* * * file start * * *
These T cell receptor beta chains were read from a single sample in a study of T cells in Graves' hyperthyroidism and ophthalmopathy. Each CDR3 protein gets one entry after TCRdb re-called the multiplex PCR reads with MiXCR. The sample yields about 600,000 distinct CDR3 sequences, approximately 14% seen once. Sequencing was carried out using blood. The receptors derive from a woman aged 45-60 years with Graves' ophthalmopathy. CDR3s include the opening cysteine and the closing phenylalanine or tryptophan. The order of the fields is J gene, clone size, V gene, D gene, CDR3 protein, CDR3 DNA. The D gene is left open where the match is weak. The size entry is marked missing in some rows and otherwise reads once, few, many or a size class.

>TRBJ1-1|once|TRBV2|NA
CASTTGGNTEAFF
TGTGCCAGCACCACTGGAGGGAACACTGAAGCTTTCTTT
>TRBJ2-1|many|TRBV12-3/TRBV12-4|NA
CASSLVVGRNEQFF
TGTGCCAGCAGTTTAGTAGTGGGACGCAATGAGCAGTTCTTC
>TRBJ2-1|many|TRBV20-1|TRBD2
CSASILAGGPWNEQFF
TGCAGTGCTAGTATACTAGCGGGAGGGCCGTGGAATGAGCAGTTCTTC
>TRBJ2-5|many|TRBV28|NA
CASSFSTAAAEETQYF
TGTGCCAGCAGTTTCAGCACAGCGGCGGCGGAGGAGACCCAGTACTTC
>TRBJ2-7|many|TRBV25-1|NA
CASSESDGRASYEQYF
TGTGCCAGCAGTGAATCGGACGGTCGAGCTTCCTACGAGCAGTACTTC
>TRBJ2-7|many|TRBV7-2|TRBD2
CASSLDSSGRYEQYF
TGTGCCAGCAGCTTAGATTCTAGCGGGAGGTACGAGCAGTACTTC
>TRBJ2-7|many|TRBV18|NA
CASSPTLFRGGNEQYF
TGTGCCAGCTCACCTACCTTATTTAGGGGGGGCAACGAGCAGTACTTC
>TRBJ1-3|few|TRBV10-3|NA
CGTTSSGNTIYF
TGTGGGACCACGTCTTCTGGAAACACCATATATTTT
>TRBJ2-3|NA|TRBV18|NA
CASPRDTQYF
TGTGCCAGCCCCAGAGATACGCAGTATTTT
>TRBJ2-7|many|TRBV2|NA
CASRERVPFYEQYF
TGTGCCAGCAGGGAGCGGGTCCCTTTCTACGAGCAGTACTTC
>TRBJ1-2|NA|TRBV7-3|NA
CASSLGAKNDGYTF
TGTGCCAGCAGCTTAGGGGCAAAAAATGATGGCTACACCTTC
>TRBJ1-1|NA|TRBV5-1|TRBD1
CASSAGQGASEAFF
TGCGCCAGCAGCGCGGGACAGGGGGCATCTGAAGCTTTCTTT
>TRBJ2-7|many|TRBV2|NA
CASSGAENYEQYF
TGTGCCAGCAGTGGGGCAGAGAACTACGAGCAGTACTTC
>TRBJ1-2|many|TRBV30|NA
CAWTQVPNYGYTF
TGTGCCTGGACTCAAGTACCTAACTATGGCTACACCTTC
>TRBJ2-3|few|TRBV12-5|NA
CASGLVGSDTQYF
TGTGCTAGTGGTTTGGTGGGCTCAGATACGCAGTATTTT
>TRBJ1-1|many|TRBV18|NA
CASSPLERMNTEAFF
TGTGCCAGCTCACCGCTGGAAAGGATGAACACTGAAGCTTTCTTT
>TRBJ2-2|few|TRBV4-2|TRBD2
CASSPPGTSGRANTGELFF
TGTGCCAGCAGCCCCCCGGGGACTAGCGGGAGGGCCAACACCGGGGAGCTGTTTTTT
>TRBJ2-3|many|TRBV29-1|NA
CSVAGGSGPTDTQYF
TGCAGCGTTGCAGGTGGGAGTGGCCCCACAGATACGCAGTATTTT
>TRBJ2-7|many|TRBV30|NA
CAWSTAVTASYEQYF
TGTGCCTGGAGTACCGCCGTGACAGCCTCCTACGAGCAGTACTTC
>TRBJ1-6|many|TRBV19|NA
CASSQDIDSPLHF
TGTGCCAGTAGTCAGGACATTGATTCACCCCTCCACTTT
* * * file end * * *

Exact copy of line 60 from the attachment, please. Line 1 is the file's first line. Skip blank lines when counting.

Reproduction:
CASSQDIDSPLHF